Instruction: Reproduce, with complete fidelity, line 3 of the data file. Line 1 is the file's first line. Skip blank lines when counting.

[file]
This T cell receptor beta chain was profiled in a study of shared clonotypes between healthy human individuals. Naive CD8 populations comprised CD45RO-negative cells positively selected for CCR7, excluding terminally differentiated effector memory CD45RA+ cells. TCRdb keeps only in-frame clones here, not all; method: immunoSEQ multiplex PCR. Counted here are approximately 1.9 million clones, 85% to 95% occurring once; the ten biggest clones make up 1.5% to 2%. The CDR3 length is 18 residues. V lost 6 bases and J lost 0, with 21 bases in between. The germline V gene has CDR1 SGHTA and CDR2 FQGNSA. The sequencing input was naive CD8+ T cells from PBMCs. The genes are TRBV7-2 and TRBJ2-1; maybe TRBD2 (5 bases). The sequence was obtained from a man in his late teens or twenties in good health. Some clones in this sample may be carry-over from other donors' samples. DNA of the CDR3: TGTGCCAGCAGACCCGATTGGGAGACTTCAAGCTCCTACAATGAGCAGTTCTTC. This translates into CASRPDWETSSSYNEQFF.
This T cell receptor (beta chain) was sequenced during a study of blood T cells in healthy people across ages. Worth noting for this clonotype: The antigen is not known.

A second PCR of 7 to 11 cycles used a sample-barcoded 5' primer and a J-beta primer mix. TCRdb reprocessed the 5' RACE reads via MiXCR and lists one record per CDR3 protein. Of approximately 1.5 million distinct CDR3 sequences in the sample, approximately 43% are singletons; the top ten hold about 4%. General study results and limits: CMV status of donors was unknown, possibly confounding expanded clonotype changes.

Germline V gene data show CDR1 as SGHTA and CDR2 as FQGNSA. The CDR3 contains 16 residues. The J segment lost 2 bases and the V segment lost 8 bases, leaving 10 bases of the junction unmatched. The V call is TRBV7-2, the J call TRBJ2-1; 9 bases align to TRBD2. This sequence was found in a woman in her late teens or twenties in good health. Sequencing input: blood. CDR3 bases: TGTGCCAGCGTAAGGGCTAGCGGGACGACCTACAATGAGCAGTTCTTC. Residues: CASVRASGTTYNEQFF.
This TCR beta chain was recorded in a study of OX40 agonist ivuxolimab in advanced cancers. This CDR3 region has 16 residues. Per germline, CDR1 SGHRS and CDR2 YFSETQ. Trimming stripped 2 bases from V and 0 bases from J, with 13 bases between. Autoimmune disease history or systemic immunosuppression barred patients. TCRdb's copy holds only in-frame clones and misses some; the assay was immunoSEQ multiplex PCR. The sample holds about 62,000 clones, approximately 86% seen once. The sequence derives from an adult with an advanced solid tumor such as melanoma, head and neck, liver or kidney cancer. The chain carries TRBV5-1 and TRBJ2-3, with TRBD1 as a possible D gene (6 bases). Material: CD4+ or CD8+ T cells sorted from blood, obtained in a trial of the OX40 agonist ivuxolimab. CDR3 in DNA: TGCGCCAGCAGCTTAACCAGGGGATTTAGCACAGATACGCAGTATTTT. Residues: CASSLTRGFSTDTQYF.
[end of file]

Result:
A second PCR of 7 to 11 cycles used a sample-barcoded 5' primer and a J-beta primer mix. TCRdb reprocessed the 5' RACE reads via MiXCR and lists one record per CDR3 protein. Of approximately 1.5 million distinct CDR3 sequences in the sample, approximately 43% are singletons; the top ten hold about 4%. General study results and limits: CMV status of donors was unknown, possibly confounding expanded clonotype changes.